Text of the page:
Can We Afford The Resources We Spend on the Cloud?
We often think about the Cloud in terms of security, services provided, storage space and price so it is fairly easy to forget about the resources that are needed to keep the Cloud floating in the blue, virtual sky. And yet even our home computers are sucking enough power that if you did not use them for a month and you and would set in place green measures like auto sleep, you would see a significant improvement in your electrical bill.
So how much electricity does the Cloud eat up? It is nearly impossible for any one person or business to tell because the Cloud is made up of thousands of data centers and they are all owned by different entities. Even more significant is that one of the best ways to secure those data centers is to keep their physical location secret. Needless to say, the details about their makeup are closely guarded secrets.
Still there is one thing that can be said about how much power the least of these data centers consumes: it would be enough to power a medium-sized town.
The worst thing about it is that the priority of these data centers is to operate at peak efficiency. That means that they could save almost 90% of the energy that they currently use if they agreed to power down unused parts of the system until it is needed. But, since that would affect both the security of the system and its efficiency, the power keeps going in.
Yet we have never shied away from making great sacrifices when they were made for a good cause and, despite what some may argue, the cloud can be more than just a fad. There are more and more applications that are available for free or for a fraction of the cost it would take to buy them privately. And letting more people make use of them at any given time means that there are more chances for some fantastic works of art to be created or for some outstanding medical breakthroughs to be made.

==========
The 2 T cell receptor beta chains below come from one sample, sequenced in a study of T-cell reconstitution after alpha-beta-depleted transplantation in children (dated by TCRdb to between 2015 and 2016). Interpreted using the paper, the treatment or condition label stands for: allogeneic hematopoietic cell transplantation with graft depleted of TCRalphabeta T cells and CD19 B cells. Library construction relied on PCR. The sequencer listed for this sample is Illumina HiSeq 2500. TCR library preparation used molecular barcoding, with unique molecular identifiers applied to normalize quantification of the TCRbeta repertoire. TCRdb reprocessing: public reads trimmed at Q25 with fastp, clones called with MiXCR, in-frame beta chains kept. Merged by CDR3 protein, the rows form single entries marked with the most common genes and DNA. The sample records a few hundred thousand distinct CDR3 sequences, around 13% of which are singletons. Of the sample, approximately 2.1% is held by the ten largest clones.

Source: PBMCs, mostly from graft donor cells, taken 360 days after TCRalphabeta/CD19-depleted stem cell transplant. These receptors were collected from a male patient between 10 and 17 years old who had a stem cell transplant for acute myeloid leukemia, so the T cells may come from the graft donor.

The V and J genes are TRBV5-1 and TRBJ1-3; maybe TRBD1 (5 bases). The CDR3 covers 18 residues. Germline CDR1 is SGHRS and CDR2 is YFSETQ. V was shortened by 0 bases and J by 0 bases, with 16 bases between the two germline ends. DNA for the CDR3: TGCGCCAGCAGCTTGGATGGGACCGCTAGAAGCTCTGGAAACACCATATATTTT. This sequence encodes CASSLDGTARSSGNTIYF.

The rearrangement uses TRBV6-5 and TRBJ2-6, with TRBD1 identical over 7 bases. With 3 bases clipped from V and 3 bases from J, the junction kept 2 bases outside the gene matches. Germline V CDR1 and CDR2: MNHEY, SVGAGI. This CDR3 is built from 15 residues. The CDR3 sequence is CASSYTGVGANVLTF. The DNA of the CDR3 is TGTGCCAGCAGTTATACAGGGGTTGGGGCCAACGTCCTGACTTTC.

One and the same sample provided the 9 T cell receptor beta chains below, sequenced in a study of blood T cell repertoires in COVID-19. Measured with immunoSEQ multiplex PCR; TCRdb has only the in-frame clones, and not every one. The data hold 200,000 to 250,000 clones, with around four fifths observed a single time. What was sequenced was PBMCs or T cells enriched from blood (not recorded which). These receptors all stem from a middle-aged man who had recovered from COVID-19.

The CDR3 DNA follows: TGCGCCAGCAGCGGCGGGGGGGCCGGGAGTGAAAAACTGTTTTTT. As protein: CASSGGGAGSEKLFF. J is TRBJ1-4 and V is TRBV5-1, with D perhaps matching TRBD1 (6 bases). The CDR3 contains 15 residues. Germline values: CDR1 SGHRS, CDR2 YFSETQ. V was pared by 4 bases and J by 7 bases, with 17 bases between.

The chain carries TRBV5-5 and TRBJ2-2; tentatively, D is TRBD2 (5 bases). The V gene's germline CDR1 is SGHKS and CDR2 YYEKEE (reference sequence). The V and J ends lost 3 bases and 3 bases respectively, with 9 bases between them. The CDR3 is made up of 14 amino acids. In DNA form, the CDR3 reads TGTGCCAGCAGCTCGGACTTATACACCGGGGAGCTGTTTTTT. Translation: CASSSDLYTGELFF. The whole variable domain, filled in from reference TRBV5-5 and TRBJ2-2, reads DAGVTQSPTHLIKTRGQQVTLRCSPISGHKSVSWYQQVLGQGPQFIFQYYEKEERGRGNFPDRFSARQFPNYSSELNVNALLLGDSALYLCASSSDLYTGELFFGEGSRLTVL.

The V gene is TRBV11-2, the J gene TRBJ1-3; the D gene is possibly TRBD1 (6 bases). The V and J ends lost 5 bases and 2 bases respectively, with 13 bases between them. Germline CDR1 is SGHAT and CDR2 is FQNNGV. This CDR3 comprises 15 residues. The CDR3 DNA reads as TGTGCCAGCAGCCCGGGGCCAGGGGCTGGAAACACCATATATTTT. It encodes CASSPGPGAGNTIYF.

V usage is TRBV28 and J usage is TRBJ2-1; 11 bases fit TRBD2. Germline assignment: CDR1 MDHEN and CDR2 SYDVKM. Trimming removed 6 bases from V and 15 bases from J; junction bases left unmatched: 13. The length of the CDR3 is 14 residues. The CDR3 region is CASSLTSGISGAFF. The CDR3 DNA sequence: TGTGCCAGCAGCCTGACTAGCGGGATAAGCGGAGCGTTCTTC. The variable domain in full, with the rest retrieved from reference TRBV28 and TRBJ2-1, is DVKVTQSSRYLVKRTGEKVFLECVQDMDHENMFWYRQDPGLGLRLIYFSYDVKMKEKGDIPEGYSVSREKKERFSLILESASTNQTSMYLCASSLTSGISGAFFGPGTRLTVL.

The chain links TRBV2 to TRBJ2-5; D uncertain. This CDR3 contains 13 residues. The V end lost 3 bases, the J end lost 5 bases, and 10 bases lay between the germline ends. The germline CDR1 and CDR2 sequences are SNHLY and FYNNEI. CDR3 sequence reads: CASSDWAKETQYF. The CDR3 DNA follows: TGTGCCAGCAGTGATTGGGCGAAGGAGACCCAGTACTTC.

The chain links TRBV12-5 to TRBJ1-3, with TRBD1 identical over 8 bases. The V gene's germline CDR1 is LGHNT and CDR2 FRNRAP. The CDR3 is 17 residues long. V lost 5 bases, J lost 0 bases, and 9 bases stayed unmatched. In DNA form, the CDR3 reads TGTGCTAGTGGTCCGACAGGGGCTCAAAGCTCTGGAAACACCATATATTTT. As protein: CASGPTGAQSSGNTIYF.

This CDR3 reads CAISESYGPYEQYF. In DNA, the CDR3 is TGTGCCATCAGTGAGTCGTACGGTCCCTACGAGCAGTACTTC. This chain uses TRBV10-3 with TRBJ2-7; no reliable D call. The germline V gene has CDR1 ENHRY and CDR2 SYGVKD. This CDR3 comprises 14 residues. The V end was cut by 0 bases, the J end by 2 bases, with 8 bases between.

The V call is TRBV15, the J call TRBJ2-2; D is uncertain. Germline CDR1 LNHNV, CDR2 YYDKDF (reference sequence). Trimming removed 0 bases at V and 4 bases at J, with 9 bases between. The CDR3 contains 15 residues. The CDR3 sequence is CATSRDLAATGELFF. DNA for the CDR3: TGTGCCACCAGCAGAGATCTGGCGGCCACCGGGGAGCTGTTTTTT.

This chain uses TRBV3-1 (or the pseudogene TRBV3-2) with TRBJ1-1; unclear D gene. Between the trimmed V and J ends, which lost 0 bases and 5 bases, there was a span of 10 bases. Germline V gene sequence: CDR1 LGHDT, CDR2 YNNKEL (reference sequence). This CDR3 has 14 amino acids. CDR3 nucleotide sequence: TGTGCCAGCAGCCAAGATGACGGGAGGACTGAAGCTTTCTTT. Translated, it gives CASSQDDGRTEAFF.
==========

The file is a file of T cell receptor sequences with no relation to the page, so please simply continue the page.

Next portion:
Even as we speak the fantastic computing power that Watson, the Jeopardy winning super computer created by IBM, represents is being prepared to be uploaded on the Cloud. Watson is already using its 90 servers and 16,000 gigabytes of RAM to go through hundreds of peer-reviewed cancer research papers to become one of the best diagnosticians that oncologists can use.
The only problem is that we, as humans, already need to set aside our preconceptions about computers. There are doctors who will regard Watson as trustworthy as any other of their tools. Yet, since it does not merely provide a sharper hearing, but perhaps a broader knowledge of symptoms, there will undoubtedly be doctors who will feel threatened by it and reject it.
However, if history has thought us anything, is that we need to be flexible and learn to use the smarter tools at our disposal. So the Cloud is here to stay and Watson will certainly be just the first super computer to change the way specialists around the globe do things.
By Luchi Gabriel Manescu